Here is a piece from the Covington Journal of January 4, 1862.
WILL THERE BE AN ADVANCE OF THE ARMY IN KENTUCKY
The Louisville correspondent of the Gazette commences his letter of December 27 as follows:
"Many enthusiastic gentlemen expect an advance movement of our troops on this line towards Nashville within a very few days. I have even heard of parties betting that the Federal flag would wave over Nashville in two weeks after Christmas. But I must confess frankly, I can scarce believe there will ever be a general advance of any portion of the National Army. While it cannot be doubted that the General commanding the Department of Cumberland desires to advance, the conviction is fast settling upon the minds of those who keep in view the whole conduct of the war, that no forward movement of magnitude is to be allowed. An inactive army is too profitable to public sharpers to be thus ruthlessly put in process of liquidation."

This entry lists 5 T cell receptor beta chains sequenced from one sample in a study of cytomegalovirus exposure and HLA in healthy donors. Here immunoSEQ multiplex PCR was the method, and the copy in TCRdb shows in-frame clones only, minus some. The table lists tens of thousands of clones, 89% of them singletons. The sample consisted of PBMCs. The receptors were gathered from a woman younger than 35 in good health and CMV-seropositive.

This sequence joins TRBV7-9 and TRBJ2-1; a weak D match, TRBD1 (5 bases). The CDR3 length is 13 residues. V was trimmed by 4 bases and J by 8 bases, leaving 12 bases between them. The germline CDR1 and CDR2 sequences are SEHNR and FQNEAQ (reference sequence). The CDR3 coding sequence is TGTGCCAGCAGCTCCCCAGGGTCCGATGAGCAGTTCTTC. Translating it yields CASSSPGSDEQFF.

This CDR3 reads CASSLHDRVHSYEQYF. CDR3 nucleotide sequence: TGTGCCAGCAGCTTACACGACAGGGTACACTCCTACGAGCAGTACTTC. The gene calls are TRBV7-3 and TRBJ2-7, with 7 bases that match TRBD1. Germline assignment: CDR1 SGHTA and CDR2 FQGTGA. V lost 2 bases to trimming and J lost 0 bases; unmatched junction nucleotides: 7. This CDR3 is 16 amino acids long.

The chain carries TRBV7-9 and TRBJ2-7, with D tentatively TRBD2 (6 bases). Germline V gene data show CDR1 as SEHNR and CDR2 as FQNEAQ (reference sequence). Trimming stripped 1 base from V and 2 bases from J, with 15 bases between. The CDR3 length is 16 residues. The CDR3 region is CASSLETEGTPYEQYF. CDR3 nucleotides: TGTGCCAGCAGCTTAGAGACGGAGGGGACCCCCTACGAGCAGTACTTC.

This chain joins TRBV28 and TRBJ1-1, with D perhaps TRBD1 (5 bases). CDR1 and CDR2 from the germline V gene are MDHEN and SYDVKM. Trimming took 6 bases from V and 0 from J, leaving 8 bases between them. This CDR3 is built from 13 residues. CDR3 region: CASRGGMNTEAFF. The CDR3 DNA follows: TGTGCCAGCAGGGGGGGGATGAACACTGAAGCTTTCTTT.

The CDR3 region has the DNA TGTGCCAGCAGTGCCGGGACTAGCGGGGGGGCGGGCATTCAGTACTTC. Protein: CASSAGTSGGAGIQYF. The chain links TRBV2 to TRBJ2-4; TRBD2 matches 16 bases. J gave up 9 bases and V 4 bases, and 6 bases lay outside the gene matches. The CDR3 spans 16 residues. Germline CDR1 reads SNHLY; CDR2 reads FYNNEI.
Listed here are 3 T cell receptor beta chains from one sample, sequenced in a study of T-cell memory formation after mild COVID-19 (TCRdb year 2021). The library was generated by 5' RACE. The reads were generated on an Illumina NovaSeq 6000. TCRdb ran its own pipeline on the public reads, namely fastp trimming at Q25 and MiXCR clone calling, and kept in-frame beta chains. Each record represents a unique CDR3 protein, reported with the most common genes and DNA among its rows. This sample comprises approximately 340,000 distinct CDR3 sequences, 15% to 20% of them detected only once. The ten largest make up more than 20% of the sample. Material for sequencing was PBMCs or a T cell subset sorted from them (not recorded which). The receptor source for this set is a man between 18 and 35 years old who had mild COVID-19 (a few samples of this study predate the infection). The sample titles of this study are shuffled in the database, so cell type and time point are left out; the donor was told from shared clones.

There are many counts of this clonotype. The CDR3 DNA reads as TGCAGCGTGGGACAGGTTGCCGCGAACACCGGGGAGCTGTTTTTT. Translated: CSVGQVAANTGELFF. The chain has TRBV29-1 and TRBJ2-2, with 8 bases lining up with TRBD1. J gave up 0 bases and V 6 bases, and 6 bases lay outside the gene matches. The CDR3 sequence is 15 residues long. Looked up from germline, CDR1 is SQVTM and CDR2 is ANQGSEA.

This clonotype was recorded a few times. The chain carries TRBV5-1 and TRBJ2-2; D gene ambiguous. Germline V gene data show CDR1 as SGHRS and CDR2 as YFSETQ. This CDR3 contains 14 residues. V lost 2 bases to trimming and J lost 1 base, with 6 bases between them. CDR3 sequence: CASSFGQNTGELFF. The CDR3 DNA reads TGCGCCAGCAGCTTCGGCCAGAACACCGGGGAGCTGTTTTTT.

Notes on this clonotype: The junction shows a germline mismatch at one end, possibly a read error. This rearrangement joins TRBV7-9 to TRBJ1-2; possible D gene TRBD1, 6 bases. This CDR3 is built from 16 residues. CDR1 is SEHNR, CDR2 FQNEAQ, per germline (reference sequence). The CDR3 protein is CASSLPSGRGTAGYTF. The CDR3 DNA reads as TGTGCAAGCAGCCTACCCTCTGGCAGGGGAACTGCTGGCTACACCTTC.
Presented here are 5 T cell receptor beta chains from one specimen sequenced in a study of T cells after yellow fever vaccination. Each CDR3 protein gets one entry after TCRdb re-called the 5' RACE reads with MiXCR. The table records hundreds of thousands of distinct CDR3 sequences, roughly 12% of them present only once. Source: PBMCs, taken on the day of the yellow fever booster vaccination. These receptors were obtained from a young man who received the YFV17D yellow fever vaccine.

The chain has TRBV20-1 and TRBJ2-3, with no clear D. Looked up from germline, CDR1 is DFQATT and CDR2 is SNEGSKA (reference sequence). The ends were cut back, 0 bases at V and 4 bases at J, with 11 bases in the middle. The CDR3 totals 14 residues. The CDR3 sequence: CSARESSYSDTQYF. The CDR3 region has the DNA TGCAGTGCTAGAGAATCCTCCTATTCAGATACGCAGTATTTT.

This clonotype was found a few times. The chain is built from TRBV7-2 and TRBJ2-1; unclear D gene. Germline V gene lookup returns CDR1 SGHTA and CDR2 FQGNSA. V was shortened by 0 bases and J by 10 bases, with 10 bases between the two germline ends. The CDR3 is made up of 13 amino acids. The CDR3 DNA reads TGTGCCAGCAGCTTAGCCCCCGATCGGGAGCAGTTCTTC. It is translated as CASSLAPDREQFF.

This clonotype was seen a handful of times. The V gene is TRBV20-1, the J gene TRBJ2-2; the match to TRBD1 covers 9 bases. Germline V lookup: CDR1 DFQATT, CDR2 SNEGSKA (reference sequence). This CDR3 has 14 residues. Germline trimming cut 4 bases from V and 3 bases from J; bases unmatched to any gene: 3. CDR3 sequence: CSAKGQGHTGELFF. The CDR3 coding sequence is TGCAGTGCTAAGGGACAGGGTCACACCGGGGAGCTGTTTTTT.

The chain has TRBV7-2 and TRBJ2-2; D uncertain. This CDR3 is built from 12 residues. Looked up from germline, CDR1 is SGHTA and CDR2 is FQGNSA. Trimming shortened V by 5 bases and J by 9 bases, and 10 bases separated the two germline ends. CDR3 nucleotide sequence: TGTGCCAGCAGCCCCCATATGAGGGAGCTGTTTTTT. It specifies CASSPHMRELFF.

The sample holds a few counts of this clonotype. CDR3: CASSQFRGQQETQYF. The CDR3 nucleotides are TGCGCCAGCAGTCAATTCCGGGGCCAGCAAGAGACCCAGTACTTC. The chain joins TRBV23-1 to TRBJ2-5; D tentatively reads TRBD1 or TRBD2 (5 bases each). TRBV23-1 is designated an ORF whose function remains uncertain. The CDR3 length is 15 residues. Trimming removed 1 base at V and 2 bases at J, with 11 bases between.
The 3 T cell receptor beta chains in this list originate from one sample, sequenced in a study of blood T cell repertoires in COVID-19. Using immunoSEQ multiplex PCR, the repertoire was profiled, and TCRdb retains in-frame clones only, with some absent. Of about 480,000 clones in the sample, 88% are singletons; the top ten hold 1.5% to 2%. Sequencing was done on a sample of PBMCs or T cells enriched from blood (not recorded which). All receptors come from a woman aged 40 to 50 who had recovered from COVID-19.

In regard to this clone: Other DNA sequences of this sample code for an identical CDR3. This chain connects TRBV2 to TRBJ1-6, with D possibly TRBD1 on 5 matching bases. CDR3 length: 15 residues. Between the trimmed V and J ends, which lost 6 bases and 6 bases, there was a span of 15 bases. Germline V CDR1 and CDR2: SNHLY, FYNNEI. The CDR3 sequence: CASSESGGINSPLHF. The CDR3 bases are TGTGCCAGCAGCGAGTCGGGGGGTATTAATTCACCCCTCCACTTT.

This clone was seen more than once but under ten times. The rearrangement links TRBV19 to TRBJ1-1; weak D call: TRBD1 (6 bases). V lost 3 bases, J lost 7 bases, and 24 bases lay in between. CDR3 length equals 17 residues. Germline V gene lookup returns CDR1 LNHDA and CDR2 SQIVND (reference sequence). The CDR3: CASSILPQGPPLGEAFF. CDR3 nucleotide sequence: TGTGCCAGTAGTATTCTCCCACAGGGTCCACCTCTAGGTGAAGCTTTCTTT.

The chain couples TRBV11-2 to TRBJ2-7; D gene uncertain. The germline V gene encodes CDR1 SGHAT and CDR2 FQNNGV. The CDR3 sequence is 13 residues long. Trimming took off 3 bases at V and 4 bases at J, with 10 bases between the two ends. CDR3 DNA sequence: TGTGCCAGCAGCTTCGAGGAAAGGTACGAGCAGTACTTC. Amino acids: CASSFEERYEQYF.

That strikes me as a rather cynical view of the army and of its leadership, but it's also reminiscent of the attitude that President Lincoln despised so much - conservative, timid, no risk-taking. The author apparently found that attitude in the west as well, not just in the east where George McClellan was developing a reputation for inactivity.
I'm not really sure how to approach this idea that popped into my head today, but it seems like a good idea or question to mention here ...
On this anniversary of perhaps the most famous and most often memorized speech in American history, I was thinking about the Gettysburg Addr...
Having completed the two essays in Why the Civil War Came that deal with what they called the failure of the American political system, I h...